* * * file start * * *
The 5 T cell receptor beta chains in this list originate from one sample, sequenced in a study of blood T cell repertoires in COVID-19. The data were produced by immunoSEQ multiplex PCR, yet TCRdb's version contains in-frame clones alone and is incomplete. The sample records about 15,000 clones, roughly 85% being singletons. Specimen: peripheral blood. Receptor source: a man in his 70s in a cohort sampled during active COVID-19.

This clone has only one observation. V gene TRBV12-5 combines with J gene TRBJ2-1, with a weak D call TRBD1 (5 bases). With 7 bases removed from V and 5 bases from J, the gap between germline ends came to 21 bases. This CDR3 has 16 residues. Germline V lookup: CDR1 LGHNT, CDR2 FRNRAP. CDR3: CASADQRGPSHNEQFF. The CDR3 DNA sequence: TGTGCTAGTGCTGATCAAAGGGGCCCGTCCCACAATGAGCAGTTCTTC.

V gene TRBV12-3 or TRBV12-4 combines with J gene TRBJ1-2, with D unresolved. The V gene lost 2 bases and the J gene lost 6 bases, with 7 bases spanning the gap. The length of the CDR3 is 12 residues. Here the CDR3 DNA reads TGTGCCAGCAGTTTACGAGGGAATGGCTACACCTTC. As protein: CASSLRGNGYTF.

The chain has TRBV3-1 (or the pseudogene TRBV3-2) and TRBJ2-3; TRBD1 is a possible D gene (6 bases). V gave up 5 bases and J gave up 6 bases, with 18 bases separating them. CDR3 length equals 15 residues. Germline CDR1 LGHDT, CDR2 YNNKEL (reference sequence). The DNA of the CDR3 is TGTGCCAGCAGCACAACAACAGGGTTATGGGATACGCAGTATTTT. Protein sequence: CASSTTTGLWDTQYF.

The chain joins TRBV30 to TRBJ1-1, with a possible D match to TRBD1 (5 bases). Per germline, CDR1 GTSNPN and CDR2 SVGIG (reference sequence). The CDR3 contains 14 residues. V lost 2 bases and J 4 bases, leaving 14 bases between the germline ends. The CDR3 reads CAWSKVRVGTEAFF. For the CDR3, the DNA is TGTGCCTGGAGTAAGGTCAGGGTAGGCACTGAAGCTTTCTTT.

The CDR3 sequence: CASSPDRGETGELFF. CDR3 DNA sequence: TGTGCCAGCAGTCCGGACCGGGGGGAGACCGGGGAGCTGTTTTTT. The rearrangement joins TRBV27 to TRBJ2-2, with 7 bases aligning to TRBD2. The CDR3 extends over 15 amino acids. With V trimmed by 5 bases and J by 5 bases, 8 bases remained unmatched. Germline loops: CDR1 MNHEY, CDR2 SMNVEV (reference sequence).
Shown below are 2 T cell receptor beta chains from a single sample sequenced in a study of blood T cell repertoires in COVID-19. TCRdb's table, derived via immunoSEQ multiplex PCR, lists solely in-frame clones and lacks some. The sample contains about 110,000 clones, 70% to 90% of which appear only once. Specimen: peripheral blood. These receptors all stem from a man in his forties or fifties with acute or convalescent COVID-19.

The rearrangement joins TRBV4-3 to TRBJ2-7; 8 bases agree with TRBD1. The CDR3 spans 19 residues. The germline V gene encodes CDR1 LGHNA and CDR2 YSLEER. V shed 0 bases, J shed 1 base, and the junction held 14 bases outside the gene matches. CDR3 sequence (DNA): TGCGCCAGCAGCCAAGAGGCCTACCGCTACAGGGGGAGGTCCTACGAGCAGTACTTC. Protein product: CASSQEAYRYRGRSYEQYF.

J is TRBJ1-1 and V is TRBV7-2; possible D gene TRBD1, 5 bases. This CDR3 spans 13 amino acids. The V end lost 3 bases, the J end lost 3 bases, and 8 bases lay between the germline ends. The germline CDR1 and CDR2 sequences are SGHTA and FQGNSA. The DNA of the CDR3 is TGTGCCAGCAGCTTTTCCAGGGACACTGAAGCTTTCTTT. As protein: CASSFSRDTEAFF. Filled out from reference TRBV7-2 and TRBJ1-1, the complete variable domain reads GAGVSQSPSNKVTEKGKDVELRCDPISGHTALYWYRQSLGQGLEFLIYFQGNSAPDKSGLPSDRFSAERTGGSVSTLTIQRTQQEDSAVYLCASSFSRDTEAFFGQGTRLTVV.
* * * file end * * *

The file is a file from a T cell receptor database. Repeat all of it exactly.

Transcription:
The 5 T cell receptor beta chains in this list originate from one sample, sequenced in a study of blood T cell repertoires in COVID-19. The data were produced by immunoSEQ multiplex PCR, yet TCRdb's version contains in-frame clones alone and is incomplete. The sample records about 15,000 clones, roughly 85% being singletons. Specimen: peripheral blood. Receptor source: a man in his 70s in a cohort sampled during active COVID-19.

This clone has only one observation. V gene TRBV12-5 combines with J gene TRBJ2-1, with a weak D call TRBD1 (5 bases). With 7 bases removed from V and 5 bases from J, the gap between germline ends came to 21 bases. This CDR3 has 16 residues. Germline V lookup: CDR1 LGHNT, CDR2 FRNRAP. CDR3: CASADQRGPSHNEQFF. The CDR3 DNA sequence: TGTGCTAGTGCTGATCAAAGGGGCCCGTCCCACAATGAGCAGTTCTTC.

V gene TRBV12-3 or TRBV12-4 combines with J gene TRBJ1-2, with D unresolved. The V gene lost 2 bases and the J gene lost 6 bases, with 7 bases spanning the gap. The length of the CDR3 is 12 residues. Here the CDR3 DNA reads TGTGCCAGCAGTTTACGAGGGAATGGCTACACCTTC. As protein: CASSLRGNGYTF.

The chain has TRBV3-1 (or the pseudogene TRBV3-2) and TRBJ2-3; TRBD1 is a possible D gene (6 bases). V gave up 5 bases and J gave up 6 bases, with 18 bases separating them. CDR3 length equals 15 residues. Germline CDR1 LGHDT, CDR2 YNNKEL (reference sequence). The DNA of the CDR3 is TGTGCCAGCAGCACAACAACAGGGTTATGGGATACGCAGTATTTT. Protein sequence: CASSTTTGLWDTQYF.

The chain joins TRBV30 to TRBJ1-1, with a possible D match to TRBD1 (5 bases). Per germline, CDR1 GTSNPN and CDR2 SVGIG (reference sequence). The CDR3 contains 14 residues. V lost 2 bases and J 4 bases, leaving 14 bases between the germline ends. The CDR3 reads CAWSKVRVGTEAFF. For the CDR3, the DNA is TGTGCCTGGAGTAAGGTCAGGGTAGGCACTGAAGCTTTCTTT.

The CDR3 sequence: CASSPDRGETGELFF. CDR3 DNA sequence: TGTGCCAGCAGTCCGGACCGGGGGGAGACCGGGGAGCTGTTTTTT. The rearrangement joins TRBV27 to TRBJ2-2, with 7 bases aligning to TRBD2. The CDR3 extends over 15 amino acids. With V trimmed by 5 bases and J by 5 bases, 8 bases remained unmatched. Germline loops: CDR1 MNHEY, CDR2 SMNVEV (reference sequence).
Shown below are 2 T cell receptor beta chains from a single sample sequenced in a study of blood T cell repertoires in COVID-19. TCRdb's table, derived via immunoSEQ multiplex PCR, lists solely in-frame clones and lacks some. The sample contains about 110,000 clones, 70% to 90% of which appear only once. Specimen: peripheral blood. These receptors all stem from a man in his forties or fifties with acute or convalescent COVID-19.

The rearrangement joins TRBV4-3 to TRBJ2-7; 8 bases agree with TRBD1. The CDR3 spans 19 residues. The germline V gene encodes CDR1 LGHNA and CDR2 YSLEER. V shed 0 bases, J shed 1 base, and the junction held 14 bases outside the gene matches. CDR3 sequence (DNA): TGCGCCAGCAGCCAAGAGGCCTACCGCTACAGGGGGAGGTCCTACGAGCAGTACTTC. Protein product: CASSQEAYRYRGRSYEQYF.

J is TRBJ1-1 and V is TRBV7-2; possible D gene TRBD1, 5 bases. This CDR3 spans 13 amino acids. The V end lost 3 bases, the J end lost 3 bases, and 8 bases lay between the germline ends. The germline CDR1 and CDR2 sequences are SGHTA and FQGNSA. The DNA of the CDR3 is TGTGCCAGCAGCTTTTCCAGGGACACTGAAGCTTTCTTT. As protein: CASSFSRDTEAFF. Filled out from reference TRBV7-2 and TRBJ1-1, the complete variable domain reads GAGVSQSPSNKVTEKGKDVELRCDPISGHTALYWYRQSLGQGLEFLIYFQGNSAPDKSGLPSDRFSAERTGGSVSTLTIQRTQQEDSAVYLCASSFSRDTEAFFGQGTRLTVV.